Zircon crystals reveal onset of plate tectonics

May 31, 2012
Zircon crystals reveal onset of plate tectonics

(Phys.org) -- We're familiar with the theory that the Earth's crust is composed of tectonic plates that move, sometimes dramatically to create earthquakes and tsunamis - but until recently, nobody knew how long this movement has been going on.

An international team of researchers, including Dr. Anthony Kemp from The University of Western Australia, believes they have found out and their work is published in Nature today.

Dr. Kemp, an Australian Research Council Future Fellow in UWA's School of Earth and Environment, said as far as we know, Earth is the only planet in the with active .

"The purpose of this study was to examine the earliest rock record to find out when plate tectonics started and when the began to form," he said.

"We analyzed zircon crystals from of Greenland.  These rocks included some of the oldest and best-preserved parts of the Earth's crust and were between 2.85 and 3.9 billion years old.

"In much the same way that tree rings record the growth of a tree, zircons provide important insights into the nature and composition of the magma (molten material deep within the Earth's crust) from which the zircon crystallised."

The researchers analyzed the isotopes of oxygen and hafnium in the zircon to learn more about the crystals' growth bands and discovered that the Greenland crust had evolved in two stages.  The first involved a simple re-melting of 3.9 billion year-old rocks, followed by a second more complex period after about 3.2 billion years ago involving more diverse magma sources associated with re-melting and the formation of new continental material.

"We attribute this transition to the onset of plate tectonics at approximately 3.2 billion years ago and infer that significant volumes of crust began to be stabilized as continents only after that time," Dr. Kemp said.

"We're now trying to verify and extend these findings by studying rocks from the Pilbara, which span the same key time period from 2.8 to 3.6 billion years ago.  A broader aim is to identify the triggers for plate tectonics.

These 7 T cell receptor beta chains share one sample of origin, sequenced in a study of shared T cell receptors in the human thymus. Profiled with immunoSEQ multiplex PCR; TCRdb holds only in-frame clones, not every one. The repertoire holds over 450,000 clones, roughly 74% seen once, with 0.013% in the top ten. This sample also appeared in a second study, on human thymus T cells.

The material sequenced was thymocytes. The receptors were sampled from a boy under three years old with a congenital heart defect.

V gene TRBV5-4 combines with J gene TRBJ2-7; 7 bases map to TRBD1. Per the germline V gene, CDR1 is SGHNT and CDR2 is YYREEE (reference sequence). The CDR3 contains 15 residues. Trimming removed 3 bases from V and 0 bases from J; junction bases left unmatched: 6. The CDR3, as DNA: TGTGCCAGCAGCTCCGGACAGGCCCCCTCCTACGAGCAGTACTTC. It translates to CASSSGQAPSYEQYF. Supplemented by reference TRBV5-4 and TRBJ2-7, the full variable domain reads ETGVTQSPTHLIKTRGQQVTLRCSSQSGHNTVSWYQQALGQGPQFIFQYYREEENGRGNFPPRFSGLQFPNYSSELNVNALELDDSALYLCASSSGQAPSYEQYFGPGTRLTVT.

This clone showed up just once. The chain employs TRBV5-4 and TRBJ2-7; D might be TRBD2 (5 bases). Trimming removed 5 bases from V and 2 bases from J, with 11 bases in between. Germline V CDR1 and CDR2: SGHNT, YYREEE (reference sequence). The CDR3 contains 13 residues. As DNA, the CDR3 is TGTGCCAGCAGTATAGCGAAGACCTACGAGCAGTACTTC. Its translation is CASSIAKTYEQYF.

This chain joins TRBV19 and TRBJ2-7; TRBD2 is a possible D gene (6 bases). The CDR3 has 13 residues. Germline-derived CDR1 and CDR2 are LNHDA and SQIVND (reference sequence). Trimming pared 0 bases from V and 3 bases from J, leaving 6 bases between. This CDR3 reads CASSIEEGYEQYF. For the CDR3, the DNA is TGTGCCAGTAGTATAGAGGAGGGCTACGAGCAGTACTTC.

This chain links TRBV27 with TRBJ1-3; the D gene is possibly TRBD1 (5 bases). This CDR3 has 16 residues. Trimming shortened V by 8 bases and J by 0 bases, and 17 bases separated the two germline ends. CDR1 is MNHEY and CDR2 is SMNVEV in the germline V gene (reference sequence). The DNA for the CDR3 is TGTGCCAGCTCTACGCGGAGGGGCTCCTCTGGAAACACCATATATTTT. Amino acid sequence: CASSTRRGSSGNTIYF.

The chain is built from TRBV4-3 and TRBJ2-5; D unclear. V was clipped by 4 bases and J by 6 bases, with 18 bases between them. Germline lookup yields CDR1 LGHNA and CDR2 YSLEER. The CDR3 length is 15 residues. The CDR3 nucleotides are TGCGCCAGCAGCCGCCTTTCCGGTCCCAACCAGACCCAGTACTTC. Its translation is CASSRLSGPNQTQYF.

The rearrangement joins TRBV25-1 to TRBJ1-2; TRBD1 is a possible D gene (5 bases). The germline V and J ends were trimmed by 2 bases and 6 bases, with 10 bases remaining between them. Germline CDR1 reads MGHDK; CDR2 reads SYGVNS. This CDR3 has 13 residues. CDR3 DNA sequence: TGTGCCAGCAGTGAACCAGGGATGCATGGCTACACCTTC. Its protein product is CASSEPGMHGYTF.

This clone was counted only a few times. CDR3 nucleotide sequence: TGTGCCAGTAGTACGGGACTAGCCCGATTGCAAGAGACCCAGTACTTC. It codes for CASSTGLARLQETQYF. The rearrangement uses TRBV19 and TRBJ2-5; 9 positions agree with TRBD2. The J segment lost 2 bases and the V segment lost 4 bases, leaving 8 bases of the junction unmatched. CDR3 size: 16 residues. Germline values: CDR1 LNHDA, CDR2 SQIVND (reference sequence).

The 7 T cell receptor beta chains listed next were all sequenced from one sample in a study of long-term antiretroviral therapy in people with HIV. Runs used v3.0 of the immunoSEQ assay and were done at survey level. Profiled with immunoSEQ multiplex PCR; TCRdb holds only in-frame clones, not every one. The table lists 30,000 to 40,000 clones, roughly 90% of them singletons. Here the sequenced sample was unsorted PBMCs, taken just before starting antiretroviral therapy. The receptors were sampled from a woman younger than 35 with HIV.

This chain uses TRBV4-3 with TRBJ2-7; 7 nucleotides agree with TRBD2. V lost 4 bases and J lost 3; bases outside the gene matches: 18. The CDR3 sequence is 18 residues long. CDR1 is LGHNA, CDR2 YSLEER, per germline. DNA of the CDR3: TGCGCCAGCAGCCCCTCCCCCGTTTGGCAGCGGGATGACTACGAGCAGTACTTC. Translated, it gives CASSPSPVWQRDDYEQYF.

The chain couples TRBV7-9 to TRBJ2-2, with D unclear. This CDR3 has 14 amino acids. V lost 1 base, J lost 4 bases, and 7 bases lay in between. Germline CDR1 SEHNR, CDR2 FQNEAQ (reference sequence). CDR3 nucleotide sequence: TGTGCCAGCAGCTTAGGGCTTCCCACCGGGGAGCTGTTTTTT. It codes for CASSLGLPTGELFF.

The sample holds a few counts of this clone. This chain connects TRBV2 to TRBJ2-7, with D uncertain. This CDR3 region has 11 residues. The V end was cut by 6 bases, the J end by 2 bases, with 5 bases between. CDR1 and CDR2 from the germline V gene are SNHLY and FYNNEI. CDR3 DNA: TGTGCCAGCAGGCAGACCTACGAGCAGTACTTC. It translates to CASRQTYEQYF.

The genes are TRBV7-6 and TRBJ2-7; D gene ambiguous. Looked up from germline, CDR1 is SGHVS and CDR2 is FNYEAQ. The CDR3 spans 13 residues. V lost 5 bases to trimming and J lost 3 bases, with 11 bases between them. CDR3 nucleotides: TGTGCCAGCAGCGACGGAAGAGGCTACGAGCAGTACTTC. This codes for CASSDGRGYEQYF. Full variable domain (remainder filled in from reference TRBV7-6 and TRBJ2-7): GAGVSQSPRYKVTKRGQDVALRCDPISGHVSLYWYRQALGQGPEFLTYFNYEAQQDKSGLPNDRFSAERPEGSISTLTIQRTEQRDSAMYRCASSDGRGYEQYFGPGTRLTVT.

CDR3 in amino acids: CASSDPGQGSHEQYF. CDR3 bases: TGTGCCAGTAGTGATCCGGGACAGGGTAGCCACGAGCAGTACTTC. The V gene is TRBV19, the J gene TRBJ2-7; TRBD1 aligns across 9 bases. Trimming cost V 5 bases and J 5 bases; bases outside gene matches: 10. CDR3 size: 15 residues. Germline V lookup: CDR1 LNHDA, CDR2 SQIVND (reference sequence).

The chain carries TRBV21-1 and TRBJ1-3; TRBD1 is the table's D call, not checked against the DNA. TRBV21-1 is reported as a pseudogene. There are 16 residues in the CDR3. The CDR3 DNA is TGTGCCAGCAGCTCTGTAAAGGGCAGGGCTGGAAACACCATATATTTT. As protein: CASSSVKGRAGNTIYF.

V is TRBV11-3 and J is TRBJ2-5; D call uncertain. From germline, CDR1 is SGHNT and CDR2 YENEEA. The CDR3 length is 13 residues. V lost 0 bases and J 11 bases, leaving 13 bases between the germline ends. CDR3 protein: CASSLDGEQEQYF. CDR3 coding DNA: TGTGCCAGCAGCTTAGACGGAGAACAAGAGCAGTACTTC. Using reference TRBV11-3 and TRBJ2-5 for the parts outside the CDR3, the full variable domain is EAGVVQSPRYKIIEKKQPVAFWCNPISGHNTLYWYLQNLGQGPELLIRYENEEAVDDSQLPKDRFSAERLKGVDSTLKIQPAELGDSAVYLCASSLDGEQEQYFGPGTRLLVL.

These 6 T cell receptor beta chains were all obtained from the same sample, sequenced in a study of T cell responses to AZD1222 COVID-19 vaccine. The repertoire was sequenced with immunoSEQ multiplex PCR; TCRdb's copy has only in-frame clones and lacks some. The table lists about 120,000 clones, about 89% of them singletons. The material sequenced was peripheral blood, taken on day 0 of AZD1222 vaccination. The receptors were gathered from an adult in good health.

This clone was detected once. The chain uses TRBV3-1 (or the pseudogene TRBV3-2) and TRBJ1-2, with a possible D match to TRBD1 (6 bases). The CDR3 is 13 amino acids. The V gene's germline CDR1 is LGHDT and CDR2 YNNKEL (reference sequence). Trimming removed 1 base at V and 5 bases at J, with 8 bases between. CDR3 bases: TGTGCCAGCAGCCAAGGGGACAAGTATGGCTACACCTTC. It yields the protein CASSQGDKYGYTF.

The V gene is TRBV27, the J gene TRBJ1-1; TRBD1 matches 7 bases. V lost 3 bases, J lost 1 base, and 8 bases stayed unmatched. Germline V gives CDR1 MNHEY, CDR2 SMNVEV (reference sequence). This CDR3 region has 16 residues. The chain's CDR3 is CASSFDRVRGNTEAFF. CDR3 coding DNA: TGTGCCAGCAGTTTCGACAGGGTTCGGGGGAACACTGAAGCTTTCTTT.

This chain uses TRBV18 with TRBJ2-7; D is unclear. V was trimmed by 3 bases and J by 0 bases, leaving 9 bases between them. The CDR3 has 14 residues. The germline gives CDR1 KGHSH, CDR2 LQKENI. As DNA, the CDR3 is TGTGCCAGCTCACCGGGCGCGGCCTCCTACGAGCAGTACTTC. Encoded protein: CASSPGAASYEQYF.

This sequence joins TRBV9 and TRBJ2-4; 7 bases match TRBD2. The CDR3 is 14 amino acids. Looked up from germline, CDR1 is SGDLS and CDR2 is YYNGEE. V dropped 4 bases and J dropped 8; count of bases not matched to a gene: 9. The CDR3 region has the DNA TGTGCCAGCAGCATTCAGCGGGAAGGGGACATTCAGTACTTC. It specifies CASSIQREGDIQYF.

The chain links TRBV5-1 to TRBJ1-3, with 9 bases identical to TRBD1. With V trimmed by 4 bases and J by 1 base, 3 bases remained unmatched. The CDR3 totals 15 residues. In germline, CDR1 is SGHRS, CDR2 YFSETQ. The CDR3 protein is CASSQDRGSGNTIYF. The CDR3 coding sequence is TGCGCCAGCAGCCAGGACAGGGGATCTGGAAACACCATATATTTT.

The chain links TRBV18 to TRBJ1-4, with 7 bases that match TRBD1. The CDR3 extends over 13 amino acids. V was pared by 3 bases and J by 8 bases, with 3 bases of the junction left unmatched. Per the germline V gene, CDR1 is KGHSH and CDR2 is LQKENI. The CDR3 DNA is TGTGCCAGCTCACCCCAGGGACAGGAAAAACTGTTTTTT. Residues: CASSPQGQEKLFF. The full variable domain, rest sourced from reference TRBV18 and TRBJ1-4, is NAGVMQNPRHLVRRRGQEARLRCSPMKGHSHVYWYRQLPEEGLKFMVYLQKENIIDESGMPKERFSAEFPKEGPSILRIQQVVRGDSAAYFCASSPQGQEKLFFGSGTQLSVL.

"High-precision isotope measurements will be done at the Advanced Geochemistry and Mass Spectrometry Facility recently established at UWA by Winthrop Professor Malcolm McCulloch."

The project was led by Dr. Tomas Naeraa from the Geological Survey of Denmark and , and also involved researchers from Sweden and Germany.

Explore further: Radioisotope studies show the continental crust formed 3 billion years ago

Related Stories

Bias in the rock record?

Jan 14, 2009

(PhysOrg.com) -- The fossil record is known to be biased by the unevenness of geographical and stratigraphical sampling, and the lack of exposed rocks containing fossils. In a recent Perspective in Science [2 Jan ...

Younger, hotter Earth still not understood

Sep 13, 2010

Plate tectonics may not have operated on a younger and hotter Earth according to new research from the University of Bristol carried out on preserved remnants of ancient continental crust in the Hudson Bay ...

Study reveals ancient rocks linked to old Earth's crust

Feb 24, 2010

(PhysOrg.com) -- A new geological study which took place in the Pilbara region of Western Australia brings us one step closer to understanding more precisely the timing of when the primordial earth crust was ...

A new theory on the formation of the oldest continents

Mar 12, 2012

German geologists from the Universities of Bonn and Cologne have demonstrated new scientific results in the April issue of the scholarly journal Geology, which provide a new theory on the earliest phase of continental format ...

Recommended for you

ESA image: Northwest Sardinia

19 hours ago

This image over part of the Italian island of Sardinia comes from the very first acquisition by the Sentinel-2A satellite.

Experiments open window on landscape formation

Jul 02, 2015

University of Oregon geologists have seen ridges and valleys form in real time and—even though the work was a fast-forwarded operation done in a laboratory setting—they now have an idea of how climate ...

NASA image: Canadian wildfires continue

Jul 02, 2015

Canada is reeling from an early fire season this year as dozens of fires ravage at least three provinces of the country. All of the following reports are as of July 2, 2015.

User comments : 0

Please sign in to add a comment. Registration is free, and takes less than a minute. Read more

Click here to reset your password.
Sign in to get notified via email when new comments are made.